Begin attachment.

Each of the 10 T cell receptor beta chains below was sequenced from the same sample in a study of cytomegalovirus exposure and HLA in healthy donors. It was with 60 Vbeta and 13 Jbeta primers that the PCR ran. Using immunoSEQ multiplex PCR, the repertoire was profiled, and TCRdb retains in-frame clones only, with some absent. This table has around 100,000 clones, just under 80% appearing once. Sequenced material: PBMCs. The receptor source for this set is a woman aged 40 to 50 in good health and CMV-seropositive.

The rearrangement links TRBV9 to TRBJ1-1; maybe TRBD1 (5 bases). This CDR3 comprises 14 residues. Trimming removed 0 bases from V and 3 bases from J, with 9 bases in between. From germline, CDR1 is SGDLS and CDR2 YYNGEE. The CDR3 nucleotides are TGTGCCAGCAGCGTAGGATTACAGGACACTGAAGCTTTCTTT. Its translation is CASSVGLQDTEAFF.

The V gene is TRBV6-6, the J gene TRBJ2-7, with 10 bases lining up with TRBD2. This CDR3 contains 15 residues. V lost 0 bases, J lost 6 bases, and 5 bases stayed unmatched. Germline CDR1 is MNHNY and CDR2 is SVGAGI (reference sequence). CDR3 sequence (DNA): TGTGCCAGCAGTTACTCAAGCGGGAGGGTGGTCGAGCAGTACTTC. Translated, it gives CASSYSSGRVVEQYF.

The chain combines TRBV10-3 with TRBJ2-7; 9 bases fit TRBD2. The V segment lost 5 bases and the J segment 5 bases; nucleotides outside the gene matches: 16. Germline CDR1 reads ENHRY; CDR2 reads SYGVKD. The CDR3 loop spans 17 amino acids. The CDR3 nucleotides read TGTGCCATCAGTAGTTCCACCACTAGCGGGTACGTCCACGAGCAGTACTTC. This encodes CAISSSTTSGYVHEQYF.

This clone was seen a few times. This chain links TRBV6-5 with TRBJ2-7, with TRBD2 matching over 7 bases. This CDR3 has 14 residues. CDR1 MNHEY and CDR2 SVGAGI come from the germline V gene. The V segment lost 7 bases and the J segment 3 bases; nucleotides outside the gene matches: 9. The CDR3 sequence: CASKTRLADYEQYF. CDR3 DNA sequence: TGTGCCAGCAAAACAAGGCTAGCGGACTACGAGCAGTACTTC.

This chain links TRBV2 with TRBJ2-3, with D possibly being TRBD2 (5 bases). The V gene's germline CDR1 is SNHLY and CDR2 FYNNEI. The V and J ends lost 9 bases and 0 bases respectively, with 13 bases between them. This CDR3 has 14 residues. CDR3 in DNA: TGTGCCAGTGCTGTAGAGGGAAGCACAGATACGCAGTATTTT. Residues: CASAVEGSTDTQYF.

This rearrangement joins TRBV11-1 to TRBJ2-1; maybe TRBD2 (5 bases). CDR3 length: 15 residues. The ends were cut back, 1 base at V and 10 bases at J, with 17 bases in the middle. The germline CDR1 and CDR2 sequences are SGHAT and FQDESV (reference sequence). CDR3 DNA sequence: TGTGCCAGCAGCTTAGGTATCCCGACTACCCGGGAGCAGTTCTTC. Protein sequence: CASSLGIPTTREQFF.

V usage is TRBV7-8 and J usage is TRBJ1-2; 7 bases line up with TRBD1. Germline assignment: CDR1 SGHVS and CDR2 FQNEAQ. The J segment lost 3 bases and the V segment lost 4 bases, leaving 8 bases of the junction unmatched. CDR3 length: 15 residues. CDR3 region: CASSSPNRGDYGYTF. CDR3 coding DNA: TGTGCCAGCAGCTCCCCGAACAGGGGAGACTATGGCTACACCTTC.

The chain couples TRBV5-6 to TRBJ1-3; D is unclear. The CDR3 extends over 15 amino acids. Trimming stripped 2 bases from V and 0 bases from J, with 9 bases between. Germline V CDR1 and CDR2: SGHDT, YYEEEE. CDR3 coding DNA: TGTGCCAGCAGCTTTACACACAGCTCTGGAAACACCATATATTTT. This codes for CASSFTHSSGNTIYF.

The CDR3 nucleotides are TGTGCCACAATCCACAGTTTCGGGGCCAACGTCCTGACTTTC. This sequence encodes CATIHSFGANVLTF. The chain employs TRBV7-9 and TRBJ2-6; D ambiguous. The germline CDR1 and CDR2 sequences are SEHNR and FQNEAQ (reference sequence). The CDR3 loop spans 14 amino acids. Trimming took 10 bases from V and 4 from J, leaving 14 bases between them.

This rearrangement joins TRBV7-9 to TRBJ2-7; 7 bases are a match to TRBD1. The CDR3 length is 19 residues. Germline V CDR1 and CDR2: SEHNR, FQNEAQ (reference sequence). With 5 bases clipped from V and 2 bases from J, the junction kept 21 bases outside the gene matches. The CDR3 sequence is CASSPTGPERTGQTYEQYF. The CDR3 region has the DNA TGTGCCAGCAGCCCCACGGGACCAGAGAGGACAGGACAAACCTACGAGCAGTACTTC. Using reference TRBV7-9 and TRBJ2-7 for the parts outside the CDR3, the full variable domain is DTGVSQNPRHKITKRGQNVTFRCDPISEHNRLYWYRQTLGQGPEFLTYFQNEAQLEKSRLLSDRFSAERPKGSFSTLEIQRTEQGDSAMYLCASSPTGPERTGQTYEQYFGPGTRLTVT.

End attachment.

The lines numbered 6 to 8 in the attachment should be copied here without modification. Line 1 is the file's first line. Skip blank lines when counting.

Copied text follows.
This chain links TRBV2 with TRBJ2-3, with D possibly being TRBD2 (5 bases). The V gene's germline CDR1 is SNHLY and CDR2 FYNNEI. The V and J ends lost 9 bases and 0 bases respectively, with 13 bases between them. This CDR3 has 14 residues. CDR3 in DNA: TGTGCCAGTGCTGTAGAGGGAAGCACAGATACGCAGTATTTT. Residues: CASAVEGSTDTQYF.

This rearrangement joins TRBV11-1 to TRBJ2-1; maybe TRBD2 (5 bases). CDR3 length: 15 residues. The ends were cut back, 1 base at V and 10 bases at J, with 17 bases in the middle. The germline CDR1 and CDR2 sequences are SGHAT and FQDESV (reference sequence). CDR3 DNA sequence: TGTGCCAGCAGCTTAGGTATCCCGACTACCCGGGAGCAGTTCTTC. Protein sequence: CASSLGIPTTREQFF.

V usage is TRBV7-8 and J usage is TRBJ1-2; 7 bases line up with TRBD1. Germline assignment: CDR1 SGHVS and CDR2 FQNEAQ. The J segment lost 3 bases and the V segment lost 4 bases, leaving 8 bases of the junction unmatched. CDR3 length: 15 residues. CDR3 region: CASSSPNRGDYGYTF. CDR3 coding DNA: TGTGCCAGCAGCTCCCCGAACAGGGGAGACTATGGCTACACCTTC.